22 July 2008

RIgsby's Kitchen, 698 N. High Street, Columbus, OH

When I arrived in Ohio just a few short weeks ago to meet up with my father and sister for a weekend extravaganza, where the only goal was to spend our economic stimulus checks, I would be lying if I told you that I didn't know there would be good food on that trip. But would the food be just "good", or good? As you know I'm a bit of a biased NYC restaurant snob, and I happen to believe that I live in the best city in the world (what what), that has the best and most diverse food in the world. With this in mind, I figured that at best, the restaurant that my sister and I would end up treating my dad to would maybe rank 2.5 forks, or 3 at best.

Allow me to tell you about where my skepticism stems from - upon touching down into Columbus airport, collecting my luggage, and causing the airport traffic director to yell at my dad for the (as I was informed) fifth time that night, we headed to McDonald's for a quick snack (of a snack wrap). (And later that night, had zombie dreams as a result.) Granted, it was late, and everything closes in Ohio around 4pm (just kidding), but McDonald's? Really? At least a bit of redemption occurred when my dad brought out some of his delicious home made wine.

On Friday, we shopped, we ate, we drank....and on Saturday, lather, rinse repeat. Until Saturday night.

While my dad was shopping in a *cough*interesting*cough* store, my sister and I tore off through the rain, running down High Street in the Short North arts district of Columbus to a restaurant named Rigsby's Kitchen. We finally made it, albeit slight wrecks, and sat down to enjoy a quick drink before my dad came. My drink was incredible, my sister's not so much.

Soon after my dad arrived, the festivities began. My sister sprung for the cold cucumber dill soup with smoked salmon. To be honest, I really really wanted to try a bowl, but I was too chicken (salmon? haha wow that was terrible) to order my own, so we shared. I swear, I've never tasted a cold soup that lovely, creamy and smooth. The combination of cucumber and dill is timeless, but the salmon gave it an extra kick of saltiness - amazing.

My dad ordered a simple salmon carpaccio with cucumber and onion salad, my sister the sweet meadows pork cutlet seasoned in aceto manodori and red pepper mustard, with fingerling potatoes and string beans, and myself (off my dad's recommendation), pan seared scallops with a fennel and orange salad drizzled in chive oil.

Let's start off with my father's dish - very simple, very plain, yet each component of the dish showcased not only it's own flavor, but truly brought out the essence of and best part of each other part as well. My scallops were incredible as well - perfectly seared, with the light and sweet salad along side - scallops and oranges are incredible together!

But let's not lie, what really took the cake was my sister's pork chop. Please note that when she chose it, we didn't know what aceto manodori, or the pepper mustard was (turns out just balsamic vinegar and mustard), but, being true forkers, are always up for something exotic and new. The pork chop was AMAZING. The cut of meat itself was excellent, thick and juicy, and the flavoring, spices, and apple-y taste was nothing short of incredible. I won't lie to you - I might be drooling now just a little thinking about it. The sides were also perfect to pair with the complex flavors of the pork chop.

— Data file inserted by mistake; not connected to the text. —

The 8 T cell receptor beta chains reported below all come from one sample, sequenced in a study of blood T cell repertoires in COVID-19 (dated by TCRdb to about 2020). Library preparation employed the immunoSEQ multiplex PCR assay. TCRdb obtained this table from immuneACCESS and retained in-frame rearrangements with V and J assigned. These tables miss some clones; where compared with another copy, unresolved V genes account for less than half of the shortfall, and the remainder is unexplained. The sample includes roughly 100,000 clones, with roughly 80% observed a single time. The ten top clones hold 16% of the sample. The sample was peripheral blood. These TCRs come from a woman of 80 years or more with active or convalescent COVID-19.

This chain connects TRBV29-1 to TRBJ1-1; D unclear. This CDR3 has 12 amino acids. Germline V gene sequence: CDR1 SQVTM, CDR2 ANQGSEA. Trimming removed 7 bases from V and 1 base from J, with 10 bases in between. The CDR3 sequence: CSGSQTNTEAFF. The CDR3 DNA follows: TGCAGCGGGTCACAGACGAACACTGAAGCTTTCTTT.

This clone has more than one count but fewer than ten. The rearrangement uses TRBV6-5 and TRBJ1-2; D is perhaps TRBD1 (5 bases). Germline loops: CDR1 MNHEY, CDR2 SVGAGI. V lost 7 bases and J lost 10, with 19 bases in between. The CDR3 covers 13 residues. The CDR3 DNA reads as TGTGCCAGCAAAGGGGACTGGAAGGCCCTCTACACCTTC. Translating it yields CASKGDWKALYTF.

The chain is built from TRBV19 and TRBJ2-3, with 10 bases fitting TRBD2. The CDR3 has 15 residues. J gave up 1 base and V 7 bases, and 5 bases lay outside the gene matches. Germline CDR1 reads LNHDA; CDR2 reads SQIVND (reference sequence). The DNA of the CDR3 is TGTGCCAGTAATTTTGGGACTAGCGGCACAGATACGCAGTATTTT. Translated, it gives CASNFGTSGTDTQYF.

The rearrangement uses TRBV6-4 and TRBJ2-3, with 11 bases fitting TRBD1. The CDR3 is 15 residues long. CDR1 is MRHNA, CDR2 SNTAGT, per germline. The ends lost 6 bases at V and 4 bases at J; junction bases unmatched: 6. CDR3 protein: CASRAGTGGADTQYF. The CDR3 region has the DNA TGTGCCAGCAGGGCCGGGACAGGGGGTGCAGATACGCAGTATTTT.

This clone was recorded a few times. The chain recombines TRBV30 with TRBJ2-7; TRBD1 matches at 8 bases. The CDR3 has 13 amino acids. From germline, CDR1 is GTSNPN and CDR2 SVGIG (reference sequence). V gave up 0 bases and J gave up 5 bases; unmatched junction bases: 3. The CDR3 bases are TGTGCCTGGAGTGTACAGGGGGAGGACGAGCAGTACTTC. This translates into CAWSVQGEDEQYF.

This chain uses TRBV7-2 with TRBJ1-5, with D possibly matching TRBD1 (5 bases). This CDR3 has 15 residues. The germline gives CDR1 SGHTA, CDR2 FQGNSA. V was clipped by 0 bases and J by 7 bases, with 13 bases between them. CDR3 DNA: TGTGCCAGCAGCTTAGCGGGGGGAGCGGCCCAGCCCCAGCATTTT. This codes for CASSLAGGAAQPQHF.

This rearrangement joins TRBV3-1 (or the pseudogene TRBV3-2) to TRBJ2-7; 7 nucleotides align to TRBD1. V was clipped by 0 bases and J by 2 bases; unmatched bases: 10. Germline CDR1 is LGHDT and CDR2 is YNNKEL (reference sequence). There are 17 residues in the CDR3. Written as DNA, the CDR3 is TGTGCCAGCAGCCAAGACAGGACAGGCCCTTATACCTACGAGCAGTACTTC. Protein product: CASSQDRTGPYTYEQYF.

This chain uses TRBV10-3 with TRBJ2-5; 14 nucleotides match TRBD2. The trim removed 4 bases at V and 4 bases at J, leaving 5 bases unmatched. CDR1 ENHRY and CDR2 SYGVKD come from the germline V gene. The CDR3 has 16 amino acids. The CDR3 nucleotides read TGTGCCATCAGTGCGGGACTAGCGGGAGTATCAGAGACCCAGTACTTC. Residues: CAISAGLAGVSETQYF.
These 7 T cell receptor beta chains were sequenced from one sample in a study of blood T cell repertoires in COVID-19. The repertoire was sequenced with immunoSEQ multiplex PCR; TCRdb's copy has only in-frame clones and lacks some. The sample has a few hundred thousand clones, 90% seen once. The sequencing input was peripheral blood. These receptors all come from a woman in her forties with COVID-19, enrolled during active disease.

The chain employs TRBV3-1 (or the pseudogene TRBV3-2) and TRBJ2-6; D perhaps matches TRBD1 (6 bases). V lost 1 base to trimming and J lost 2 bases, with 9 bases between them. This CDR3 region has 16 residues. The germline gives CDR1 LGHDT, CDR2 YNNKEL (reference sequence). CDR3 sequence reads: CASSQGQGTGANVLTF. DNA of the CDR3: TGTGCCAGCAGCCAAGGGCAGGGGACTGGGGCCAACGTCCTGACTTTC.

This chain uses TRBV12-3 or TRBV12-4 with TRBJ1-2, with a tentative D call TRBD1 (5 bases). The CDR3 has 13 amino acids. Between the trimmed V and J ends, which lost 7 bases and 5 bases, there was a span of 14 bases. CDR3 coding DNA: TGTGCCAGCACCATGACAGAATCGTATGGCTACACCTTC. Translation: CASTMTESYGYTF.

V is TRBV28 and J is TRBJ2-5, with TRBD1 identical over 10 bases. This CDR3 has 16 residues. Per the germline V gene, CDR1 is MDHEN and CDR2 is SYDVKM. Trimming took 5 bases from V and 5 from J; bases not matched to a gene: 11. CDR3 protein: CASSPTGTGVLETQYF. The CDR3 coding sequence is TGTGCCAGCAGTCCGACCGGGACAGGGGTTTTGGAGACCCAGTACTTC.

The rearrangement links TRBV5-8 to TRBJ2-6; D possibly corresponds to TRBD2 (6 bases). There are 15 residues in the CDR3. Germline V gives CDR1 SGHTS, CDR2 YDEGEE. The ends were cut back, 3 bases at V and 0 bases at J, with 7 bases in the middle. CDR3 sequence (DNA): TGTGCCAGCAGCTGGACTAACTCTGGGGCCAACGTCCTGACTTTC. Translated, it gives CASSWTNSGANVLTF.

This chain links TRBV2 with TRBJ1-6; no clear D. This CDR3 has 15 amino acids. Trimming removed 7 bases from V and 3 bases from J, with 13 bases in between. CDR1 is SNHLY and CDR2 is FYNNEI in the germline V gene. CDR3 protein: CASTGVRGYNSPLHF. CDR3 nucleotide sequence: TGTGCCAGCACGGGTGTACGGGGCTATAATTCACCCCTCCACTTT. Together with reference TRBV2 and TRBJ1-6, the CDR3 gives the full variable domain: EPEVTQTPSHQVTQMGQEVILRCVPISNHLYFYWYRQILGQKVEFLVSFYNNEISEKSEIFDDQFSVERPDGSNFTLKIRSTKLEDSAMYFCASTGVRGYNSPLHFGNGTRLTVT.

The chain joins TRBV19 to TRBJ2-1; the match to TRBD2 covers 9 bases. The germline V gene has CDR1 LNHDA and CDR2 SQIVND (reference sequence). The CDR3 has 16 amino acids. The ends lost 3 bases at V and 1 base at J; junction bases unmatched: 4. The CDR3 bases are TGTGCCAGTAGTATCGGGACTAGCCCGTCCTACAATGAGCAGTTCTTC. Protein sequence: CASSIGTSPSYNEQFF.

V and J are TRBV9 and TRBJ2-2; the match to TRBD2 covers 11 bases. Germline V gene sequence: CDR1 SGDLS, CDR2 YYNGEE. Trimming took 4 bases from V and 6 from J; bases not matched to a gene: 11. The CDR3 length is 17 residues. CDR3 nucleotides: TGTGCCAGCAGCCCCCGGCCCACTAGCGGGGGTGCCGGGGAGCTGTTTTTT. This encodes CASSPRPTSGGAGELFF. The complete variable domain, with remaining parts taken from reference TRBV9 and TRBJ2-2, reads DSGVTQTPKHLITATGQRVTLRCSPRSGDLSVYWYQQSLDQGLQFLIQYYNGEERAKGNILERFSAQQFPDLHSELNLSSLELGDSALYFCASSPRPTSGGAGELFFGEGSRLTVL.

One thing I really enjoy is when chefs use truly unique or ridiculously high quality ingredients in their food, yielding an incredible dish of such simplicity, yet complexity. I try to class it up with some truffle oil every now and again when I cook, but it's just not the same. I feel that the same thing applies for drinks too - the weirder the ingredient you put in your drinks, the better it becomes. Who ever thought of combining Henderick's gin, cilantro, muddling cucumber and splashing some tonic? An alcoholic who wanted to be healthy and eat a salad, I suppose, but damn is it tasty.

In any event, although my dad might disagree, I made the wrong choice in not ordering the pork chop. But please don't be sad - this story has a much happier ending.

After we had finished, we figured we might as well peruse the dessert menu - and I found the dessert of my dreams. It's the kind of dish you know is going to be absolutely incredible before the first bite hits your mouth.

Allow me to introduce you to the butterscotch budino - a light, airy butterscotch pudding with crème fraîche & fleur de sel.

How could combining butterscotch, whipped cream, and sea salt that is mined in limited quantities from Brittany, France ever steer you wrong? How could it not be absolutely ridiculously incredible? How could it be so incredible that I just might dream about it every night?

Readers, I've grown up with Jello brand butterscotch pudding with some redi-whip out of the can my whole life, and let me tell you, I've had my mom SHIP me butterscotch pudding because I've been unable to find it in stores here. Mom, no knocks on you, but this far surpassed any of that. The combination of sweet and salt was to die for, especially with the slight crunch that the salt gave. My only regret is that we have no photo to show for it.

Because of this meal....I'll never look down on dessert again.

5 Forks.

1 comment:

George said...

nicely done....well written and funny! wanna go back!

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